We acknowledge and thank genealogist Anthony Vermandois for the work he has done researching the families of Agropoli and other towns in Campania, Italy. The information he has gathered is presented through charts of descent at Imagines Maiorum. To access the particular charts for the families featured in posting 46c parts 1-3, click on the surnames that follow. A new screen will open and navigate to the page for that surname at Anthony’s site.

Carnicelli

D’Agosto

Romaniello

Margiotta

Comunale

Taddeo

Relationship Notes

Filomena Serrapede was the eldest sister of Sabato Serrapede who was Sammy’s father and EmilyAnn’s maternal Grandfather. She married Giuseppe D’Agosto in 1923.

This made Filomena and Giuseppe D’Agosto:

–Sammy’s paternal Aunt and Uncle
–EmilyAnn’s Great Aunt and Uncle along her maternal line.

Introduction

During our initial research about Giuseppe D’Agosto, we learned that his mother was Raffaela Carnicelli. Uncle Sammy mentioned that as he was growing up the Carnicelli family who lived on 65th Street were paesanos of our family. Since many first generation families from Agropoli settled close to each other in Brooklyn, he wondered if they were our relatives. In particular, Uncle Sammy remembered a Julia Carnicelli who he thought lived in a multi-family dwelling where the other Carnicelli paesanos lived.

This set me on a search for Julia that was almost like following a fairy as she flew here and there leading me through the garden as I gathered flowers. Only I was actually gathering data that came together to tell a story not only about Julia, but her husband, brother-in-law and Giuseppe D’Agosto. The story is in the details and there are many. To avoid overwhelming the reader we have broken the posting into three parts. Part 1 will focus on Giuseppe D’Agosto and how he was related to Joseph and Anthony Carnicelli. We will also learn about Giuseppe’s life after his marriage in 1923 to Filomena Serrapede.

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46b-D’Agosto and Carnicelli Families-Agropoli and Brooklyn

Acknowledgement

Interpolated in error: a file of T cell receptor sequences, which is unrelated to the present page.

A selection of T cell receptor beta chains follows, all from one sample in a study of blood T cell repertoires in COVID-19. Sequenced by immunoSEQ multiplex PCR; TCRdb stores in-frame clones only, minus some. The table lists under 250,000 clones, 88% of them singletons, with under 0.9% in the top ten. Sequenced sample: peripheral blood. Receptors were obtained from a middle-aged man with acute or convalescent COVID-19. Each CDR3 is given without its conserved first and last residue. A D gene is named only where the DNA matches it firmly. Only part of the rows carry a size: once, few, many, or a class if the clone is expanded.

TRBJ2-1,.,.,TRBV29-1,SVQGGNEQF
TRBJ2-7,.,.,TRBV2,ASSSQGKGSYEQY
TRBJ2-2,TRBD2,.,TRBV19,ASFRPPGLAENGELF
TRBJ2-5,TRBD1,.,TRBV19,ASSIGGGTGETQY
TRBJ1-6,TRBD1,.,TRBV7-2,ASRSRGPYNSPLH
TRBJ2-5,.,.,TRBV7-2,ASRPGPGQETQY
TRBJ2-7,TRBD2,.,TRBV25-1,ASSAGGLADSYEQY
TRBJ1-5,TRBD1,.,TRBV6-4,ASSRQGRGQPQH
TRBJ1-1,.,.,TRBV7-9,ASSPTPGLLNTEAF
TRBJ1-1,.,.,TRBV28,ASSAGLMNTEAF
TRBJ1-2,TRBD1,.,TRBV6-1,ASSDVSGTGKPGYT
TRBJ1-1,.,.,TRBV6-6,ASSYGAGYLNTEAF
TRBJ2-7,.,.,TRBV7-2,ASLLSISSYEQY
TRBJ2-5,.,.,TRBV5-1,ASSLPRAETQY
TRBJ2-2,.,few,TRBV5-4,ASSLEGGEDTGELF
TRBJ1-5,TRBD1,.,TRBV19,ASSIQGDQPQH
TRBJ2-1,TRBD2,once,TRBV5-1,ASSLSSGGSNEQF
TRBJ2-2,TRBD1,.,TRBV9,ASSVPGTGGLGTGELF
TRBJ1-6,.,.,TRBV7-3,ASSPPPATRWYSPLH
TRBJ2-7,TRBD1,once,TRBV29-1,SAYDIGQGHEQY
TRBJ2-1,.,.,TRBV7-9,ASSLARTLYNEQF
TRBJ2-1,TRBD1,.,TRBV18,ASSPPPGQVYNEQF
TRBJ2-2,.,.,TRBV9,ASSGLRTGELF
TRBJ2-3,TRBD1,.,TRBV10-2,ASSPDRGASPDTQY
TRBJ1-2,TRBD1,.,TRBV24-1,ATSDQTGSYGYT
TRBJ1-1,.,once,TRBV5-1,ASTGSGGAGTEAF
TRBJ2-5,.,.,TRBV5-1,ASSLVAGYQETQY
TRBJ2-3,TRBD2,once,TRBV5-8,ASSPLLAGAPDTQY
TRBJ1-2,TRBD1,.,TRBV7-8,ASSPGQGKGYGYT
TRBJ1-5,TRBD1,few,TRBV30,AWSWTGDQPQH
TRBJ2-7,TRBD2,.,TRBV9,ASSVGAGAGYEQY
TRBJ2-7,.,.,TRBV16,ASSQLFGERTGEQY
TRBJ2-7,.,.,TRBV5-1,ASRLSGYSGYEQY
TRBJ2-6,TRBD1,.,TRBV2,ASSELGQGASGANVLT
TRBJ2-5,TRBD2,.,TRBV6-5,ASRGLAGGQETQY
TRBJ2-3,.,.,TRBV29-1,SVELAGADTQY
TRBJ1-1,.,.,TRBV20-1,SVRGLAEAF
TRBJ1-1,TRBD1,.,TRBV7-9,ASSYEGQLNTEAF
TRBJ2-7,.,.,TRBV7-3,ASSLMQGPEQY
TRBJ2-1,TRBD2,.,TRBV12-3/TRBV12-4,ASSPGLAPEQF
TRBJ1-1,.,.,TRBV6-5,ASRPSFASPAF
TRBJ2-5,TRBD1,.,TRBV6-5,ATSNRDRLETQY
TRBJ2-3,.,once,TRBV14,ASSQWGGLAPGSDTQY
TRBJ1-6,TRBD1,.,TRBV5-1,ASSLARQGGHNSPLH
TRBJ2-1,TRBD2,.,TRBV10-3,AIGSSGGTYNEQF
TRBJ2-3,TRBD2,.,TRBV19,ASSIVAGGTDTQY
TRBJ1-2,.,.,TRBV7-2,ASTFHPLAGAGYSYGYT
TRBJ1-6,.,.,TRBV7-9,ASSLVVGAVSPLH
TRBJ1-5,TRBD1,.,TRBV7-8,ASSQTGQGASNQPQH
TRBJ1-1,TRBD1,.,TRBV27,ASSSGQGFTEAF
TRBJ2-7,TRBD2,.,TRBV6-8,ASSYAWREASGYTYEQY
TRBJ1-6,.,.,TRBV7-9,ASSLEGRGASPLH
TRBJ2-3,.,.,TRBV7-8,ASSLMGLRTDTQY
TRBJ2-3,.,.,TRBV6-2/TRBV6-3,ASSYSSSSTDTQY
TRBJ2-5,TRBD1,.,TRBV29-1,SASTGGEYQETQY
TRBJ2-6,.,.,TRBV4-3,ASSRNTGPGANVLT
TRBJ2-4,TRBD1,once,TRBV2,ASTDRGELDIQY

The genealogical research by Anthony Vermandois of ImaginesMaiorum-Ancestors from Campania forms the basis of this posting. We have used Anthony’s charts of descent for the following families:

Charts for D’Agosto Family Lines

Carnicelli Family http://www.imaginesmaiorum.net/surname.cfm?id=582

Taddeo Family http://www.imaginesmaiorum.net/surname.cfm?id=134

d’Agosto Family http://www.imaginesmaiorum.net/surname.cfm?id=668

Introduction

This posting serves as a bridge between our introduction of Giuseppe D’Agosto in 46a-D’Agosto Family – Giuseppe comes to America and the three part series that follows this current posting. There are two Giuseppes in this narrative as well as what appeared to be a tenuous relationship between our families through the D’Agosto matriarch, Rafaella Carnicelli D’Agosto, and our matriarch, Giuseppa Carnicelli Ruocco (part of the Muro line).

Uncle Sammy and I are glad we paused to look through all these factors because the findings enabled us to be more accurate in our three part series. It also helped us understand how easily one can mistake a paeasano (friend from the old hometown) for a cugina or cugino (cousin). We also resorted to the expedient device of calling one of the Giuseppes by his American name of Joseph since that is what he used most often for the Census interviews.  You will meet Joseph Carnicelli in the next posting.

If any confusion remains after you read this posting, please put your questions into the Comment section and we’ll add more information. Continue reading

46a-D’Agosto Family – Giuseppe comes to America

Acknowledgement

The research of genealogist Anthony Vermandois provides the basis for this week’s posting. At his website, ImaginesMaiorum-Ancestors from Campania, data from vital records is presented for inhabitants of Agropoli and other towns from the late 18th through the early 20th centuries. We have used his charts of descent for the d’Agosto family of Agropoli to present the family background of Giuseppe D’Agosto.

Giuseppe’s surname is spelled as d’Agosto at Anthony’s website.   The vital records we have obtained through Ancestry display variations. After Giuseppe came to America we see his surname spelled as D’Agosto, Dagosto or D’agosto. We are using the spelling of D’Agosto since this is the one we have seen written on the back of the photos we have and also a postcard from Giuseppe’s daughter Emilia.

The charts of descent for the D’Agosto family of Agropoli can be viewed at Imagines Maiorum.

Relationship Notes

Giuseppe D’Agosto is related to Uncle Sammy and I by his marriage to Filomena Serrapede.

-Filomena Serrapede was:
–the eldest sister of Sammy’s Dad, Sam Serrapede.
–Sammy’s Paternal Aunt
–Emily Ann’s Great-Aunt (along her maternal line)

Introduction

In Posting 45-Muro Family in America: Josie comes to Brooklyn we traced the series of events which forced Josie Muro to leave her hometown of Wilmerding and come to Brooklyn sometime in late 1928 or early 1929.